So you’ve found a torrent you desperately want but it’s stuck at zero seeds, or worse yet you were able to download part of the file and now progress is stalled because no peers have the full copy.
It’s a dead torrent (and it sucks).
But don’t give up yet, sometimes dead torrents can be brought back to life with minimal effort. Just follow these troubleshooting steps to grab the complete file.
And don’t forget to seed when you’re done. Karma, ya know?
What causes a Dead Torrent
Dead torrents are torrents with no seeds or torrents where the existing peers don’t have all the pieces of the torrent between them.
There are a lot of reasons you could encounter a dead torrent
- It’s outdated and people stopped seeding
- A reliable seed has gone offline
- Popular trackers are down
- It’s not actually dead, it’s a problem with your connection
How to Revive Dead Torrents
Here’s the recommended order or troubleshooting steps to download a dead torrent or torrent with no peers:
- Add more trackers
- Enable DHT
- Optimize your connection settings
- Find an alternative file
- Find an alternative source
1. Add more trackers
Just like in the Princess Bride, some torrents aren’t completely dead. They’re just mostly dead. But they can still be brought back to life.
In this case, seeds and peers for the torrent do exist, you just haven’t found them yet because the trackers you’re using don’t know about them. So all you have to do is refresh the list of torrent trackers your client is polling an voila! more peers.
I know you might be skeptical that his actually works, but it’s successful more often than you’d think. More than 50% of the time in my experience. This method is especially effective if you’re not using DHT for some reason.
I recommend copying the most recent list of reliable trackers (sorted by uptime) from NewTrackon and simply add it to the list of trackers in your torrent client.
What’s NewTrackon? Essentially, this service is a Metatracker — a tracker of trackers. It keeps one of the most up-to-date lists of valid tracker addresses on the entire internet.
2. Enable DHT / PEX
If you’re not using DHT, you’re severely limiting your peer availability. Best of all, DHT can help you discover peers even without sending your request to trackers.
You can enable DHT in your torrent client. This setting is usually found under the ‘connection’ tab or the ‘bittorrent’ tab.
Just make sure to check the status bar at the bottom, which should show if DHT is encountering any issues. I’ve occasionally had problems using DHT with SOCKS proxies or specific VPN services.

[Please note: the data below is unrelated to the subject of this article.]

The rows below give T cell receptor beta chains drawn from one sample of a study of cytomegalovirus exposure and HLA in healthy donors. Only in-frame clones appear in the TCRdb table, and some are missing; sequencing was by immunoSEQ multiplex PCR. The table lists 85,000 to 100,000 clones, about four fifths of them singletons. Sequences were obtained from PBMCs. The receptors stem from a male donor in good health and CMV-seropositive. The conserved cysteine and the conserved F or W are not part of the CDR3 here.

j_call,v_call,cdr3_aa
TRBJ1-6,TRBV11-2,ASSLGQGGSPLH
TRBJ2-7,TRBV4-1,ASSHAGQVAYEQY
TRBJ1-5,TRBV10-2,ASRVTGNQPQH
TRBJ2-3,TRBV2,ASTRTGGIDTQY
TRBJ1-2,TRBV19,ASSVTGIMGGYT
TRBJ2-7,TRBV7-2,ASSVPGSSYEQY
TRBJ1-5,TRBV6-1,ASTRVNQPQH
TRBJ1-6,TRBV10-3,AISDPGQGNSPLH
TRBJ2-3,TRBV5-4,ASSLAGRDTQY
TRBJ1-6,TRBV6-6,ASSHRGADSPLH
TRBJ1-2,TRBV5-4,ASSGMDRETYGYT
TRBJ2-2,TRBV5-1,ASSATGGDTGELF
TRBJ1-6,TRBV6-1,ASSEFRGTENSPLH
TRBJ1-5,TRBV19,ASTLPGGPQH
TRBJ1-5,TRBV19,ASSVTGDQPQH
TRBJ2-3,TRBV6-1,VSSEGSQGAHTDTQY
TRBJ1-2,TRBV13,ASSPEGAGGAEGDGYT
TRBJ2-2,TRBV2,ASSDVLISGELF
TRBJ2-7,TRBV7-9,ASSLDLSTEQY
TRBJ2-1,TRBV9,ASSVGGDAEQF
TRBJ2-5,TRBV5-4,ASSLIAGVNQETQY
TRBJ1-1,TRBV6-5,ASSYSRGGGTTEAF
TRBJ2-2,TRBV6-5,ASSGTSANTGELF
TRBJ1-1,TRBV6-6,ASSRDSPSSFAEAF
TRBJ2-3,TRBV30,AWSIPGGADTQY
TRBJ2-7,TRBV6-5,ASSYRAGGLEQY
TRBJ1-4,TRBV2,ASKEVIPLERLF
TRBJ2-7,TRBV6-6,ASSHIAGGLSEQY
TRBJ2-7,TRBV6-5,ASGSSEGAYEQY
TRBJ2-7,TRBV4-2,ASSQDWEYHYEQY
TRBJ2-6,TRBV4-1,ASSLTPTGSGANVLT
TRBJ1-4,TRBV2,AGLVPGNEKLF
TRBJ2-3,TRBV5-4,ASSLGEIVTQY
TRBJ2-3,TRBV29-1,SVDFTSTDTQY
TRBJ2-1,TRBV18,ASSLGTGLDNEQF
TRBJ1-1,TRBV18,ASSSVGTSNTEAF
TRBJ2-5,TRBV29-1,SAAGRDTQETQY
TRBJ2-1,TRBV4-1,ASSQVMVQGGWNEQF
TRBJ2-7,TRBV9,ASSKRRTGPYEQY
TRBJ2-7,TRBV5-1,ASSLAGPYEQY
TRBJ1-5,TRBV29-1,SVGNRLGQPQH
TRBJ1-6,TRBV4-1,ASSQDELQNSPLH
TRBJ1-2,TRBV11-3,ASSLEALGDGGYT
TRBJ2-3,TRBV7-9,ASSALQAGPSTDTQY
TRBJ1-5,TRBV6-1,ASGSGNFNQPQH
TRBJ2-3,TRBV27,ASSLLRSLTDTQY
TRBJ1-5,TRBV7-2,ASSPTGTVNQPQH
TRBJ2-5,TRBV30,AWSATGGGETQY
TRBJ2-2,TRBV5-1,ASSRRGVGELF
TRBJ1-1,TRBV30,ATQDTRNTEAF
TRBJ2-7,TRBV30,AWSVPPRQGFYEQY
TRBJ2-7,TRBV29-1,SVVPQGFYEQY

3. Optimize your connection settings
If your tracker sites are showing available peers but your torrent client can’t connect to any, the problem may be your connection settings.
Depending on your port forwarding setup and encryption settings, there may be peers that exist but aren’t available to you. So let’s fix that.
Fix Port Forwarding
If you don’t have automatic port forwarding (UPnP) set up and you haven’t manually configured port forwarding on your router, you may be unable to connect to other peers that also don’t have UPnP enabled.
Solution: Enable UPnP in your router settings as well as your torrent client (example below).
Enable (don’t force) Encryption
Most torrent clients have built-in protocol encryption which can help defeat throttling by your ISP. But depending on your settings, you may only be able to connect to peers with similar encryption settings.
This typically occurs if your settings are:
- encryption required
- encryption disabled (the worst)
In either case, you’re limiting your peers availability.
Instead, set your client’s encryption settings to ‘enabled’ or the equivalent, which means it will use encrypted peer connections whenever possible but it is not required.
Sometimes all it takes is a little patience for some seeds to come back online and get your download started. After all, even you don’t torrent 24 hours a day, right? Right?
5. Find an alternate file
If you’ve followed every step so far and you still can’t nudge that progress bar forward, it may be time to consider alternatives.
Except for the most exotic files, there are often suitable alternatives. Sure, you might have to compromise a bit on quality (for media) or reputation (of the releaser) but you can probably find something that works.
6. Find an alternate source
If there are no good alternatives or you aren’t willing to compromise on quality (you purist you) then you’ll have to find an alternate way to download the file you want.
In my experience, your best bet is Usenet. You could also look for a niche-specific private tracker to join (though that’s usually not a quick fix).
Failing that you could just buy it. Seriously, it’s an option.
Dead Torrents: summary
With a bit of patience and some simple techniques, you’ll be surprised how many dead torrents you can get moving again.
Better yet, once you fix peer-limiting issues like tracker lists, DHT and port forwarding, you should encounter far fewer dead torrents going forward.
Just to recap, here’s how to fix a dead torrent:
- Add more trackers
- Enable DHT & PeX
- Enable port forwarding
- Enable (but don’t require) protocol encryption
- Wait for new peers to show up
- Look for alternate files
- Find alternate sources
Did we miss any? Share your best tip for fixing dead torrents in the comments!